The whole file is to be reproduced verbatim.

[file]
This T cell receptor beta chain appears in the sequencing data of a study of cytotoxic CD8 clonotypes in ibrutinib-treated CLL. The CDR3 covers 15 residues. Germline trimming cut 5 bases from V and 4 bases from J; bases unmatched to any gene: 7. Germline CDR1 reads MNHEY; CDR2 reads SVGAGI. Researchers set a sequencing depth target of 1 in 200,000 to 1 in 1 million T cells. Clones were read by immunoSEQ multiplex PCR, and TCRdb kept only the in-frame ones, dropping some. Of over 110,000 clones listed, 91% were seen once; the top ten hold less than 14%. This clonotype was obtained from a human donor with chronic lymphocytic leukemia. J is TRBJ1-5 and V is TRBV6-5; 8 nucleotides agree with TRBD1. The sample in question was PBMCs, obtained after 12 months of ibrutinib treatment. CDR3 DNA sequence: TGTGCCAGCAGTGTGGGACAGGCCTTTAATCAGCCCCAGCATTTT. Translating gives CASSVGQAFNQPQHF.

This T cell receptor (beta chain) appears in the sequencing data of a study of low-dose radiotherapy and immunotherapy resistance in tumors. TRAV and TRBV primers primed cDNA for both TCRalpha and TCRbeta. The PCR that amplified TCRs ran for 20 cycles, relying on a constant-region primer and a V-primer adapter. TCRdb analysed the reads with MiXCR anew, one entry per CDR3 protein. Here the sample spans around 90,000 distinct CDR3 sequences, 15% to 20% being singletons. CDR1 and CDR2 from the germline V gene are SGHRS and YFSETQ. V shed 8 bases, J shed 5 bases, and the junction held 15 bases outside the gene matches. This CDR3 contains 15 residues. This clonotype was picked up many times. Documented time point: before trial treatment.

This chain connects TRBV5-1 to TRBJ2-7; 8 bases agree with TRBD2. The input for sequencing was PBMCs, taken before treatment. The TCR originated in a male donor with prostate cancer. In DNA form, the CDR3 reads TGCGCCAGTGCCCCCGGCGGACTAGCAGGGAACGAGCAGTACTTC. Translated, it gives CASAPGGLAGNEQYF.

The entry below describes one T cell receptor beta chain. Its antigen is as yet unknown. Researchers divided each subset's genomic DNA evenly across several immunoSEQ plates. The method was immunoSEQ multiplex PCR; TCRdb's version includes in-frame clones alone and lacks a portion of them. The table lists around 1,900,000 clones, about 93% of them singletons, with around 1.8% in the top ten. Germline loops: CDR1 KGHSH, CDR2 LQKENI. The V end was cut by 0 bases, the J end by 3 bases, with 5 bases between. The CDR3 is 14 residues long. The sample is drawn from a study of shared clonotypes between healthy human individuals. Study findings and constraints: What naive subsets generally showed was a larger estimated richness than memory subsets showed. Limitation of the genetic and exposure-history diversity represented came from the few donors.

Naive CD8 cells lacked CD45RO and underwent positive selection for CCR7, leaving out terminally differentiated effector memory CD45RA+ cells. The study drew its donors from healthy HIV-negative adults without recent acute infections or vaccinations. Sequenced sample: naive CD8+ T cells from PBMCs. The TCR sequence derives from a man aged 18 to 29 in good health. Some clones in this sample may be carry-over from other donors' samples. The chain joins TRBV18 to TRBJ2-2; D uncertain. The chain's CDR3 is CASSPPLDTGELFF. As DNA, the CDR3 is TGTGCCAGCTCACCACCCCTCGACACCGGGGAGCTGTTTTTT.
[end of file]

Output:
This T cell receptor beta chain appears in the sequencing data of a study of cytotoxic CD8 clonotypes in ibrutinib-treated CLL. The CDR3 covers 15 residues. Germline trimming cut 5 bases from V and 4 bases from J; bases unmatched to any gene: 7. Germline CDR1 reads MNHEY; CDR2 reads SVGAGI. Researchers set a sequencing depth target of 1 in 200,000 to 1 in 1 million T cells. Clones were read by immunoSEQ multiplex PCR, and TCRdb kept only the in-frame ones, dropping some. Of over 110,000 clones listed, 91% were seen once; the top ten hold less than 14%. This clonotype was obtained from a human donor with chronic lymphocytic leukemia. J is TRBJ1-5 and V is TRBV6-5; 8 nucleotides agree with TRBD1. The sample in question was PBMCs, obtained after 12 months of ibrutinib treatment. CDR3 DNA sequence: TGTGCCAGCAGTGTGGGACAGGCCTTTAATCAGCCCCAGCATTTT. Translating gives CASSVGQAFNQPQHF.

This T cell receptor (beta chain) appears in the sequencing data of a study of low-dose radiotherapy and immunotherapy resistance in tumors. TRAV and TRBV primers primed cDNA for both TCRalpha and TCRbeta. The PCR that amplified TCRs ran for 20 cycles, relying on a constant-region primer and a V-primer adapter. TCRdb analysed the reads with MiXCR anew, one entry per CDR3 protein. Here the sample spans around 90,000 distinct CDR3 sequences, 15% to 20% being singletons. CDR1 and CDR2 from the germline V gene are SGHRS and YFSETQ. V shed 8 bases, J shed 5 bases, and the junction held 15 bases outside the gene matches. This CDR3 contains 15 residues. This clonotype was picked up many times. Documented time point: before trial treatment.

This chain connects TRBV5-1 to TRBJ2-7; 8 bases agree with TRBD2. The input for sequencing was PBMCs, taken before treatment. The TCR originated in a male donor with prostate cancer. In DNA form, the CDR3 reads TGCGCCAGTGCCCCCGGCGGACTAGCAGGGAACGAGCAGTACTTC. Translated, it gives CASAPGGLAGNEQYF.

The entry below describes one T cell receptor beta chain. Its antigen is as yet unknown. Researchers divided each subset's genomic DNA evenly across several immunoSEQ plates. The method was immunoSEQ multiplex PCR; TCRdb's version includes in-frame clones alone and lacks a portion of them. The table lists around 1,900,000 clones, about 93% of them singletons, with around 1.8% in the top ten. Germline loops: CDR1 KGHSH, CDR2 LQKENI. The V end was cut by 0 bases, the J end by 3 bases, with 5 bases between. The CDR3 is 14 residues long. The sample is drawn from a study of shared clonotypes between healthy human individuals. Study findings and constraints: What naive subsets generally showed was a larger estimated richness than memory subsets showed. Limitation of the genetic and exposure-history diversity represented came from the few donors.

Naive CD8 cells lacked CD45RO and underwent positive selection for CCR7, leaving out terminally differentiated effector memory CD45RA+ cells. The study drew its donors from healthy HIV-negative adults without recent acute infections or vaccinations. Sequenced sample: naive CD8+ T cells from PBMCs. The TCR sequence derives from a man aged 18 to 29 in good health. Some clones in this sample may be carry-over from other donors' samples. The chain joins TRBV18 to TRBJ2-2; D uncertain. The chain's CDR3 is CASSPPLDTGELFF. As DNA, the CDR3 is TGTGCCAGCTCACCACCCCTCGACACCGGGGAGCTGTTTTTT.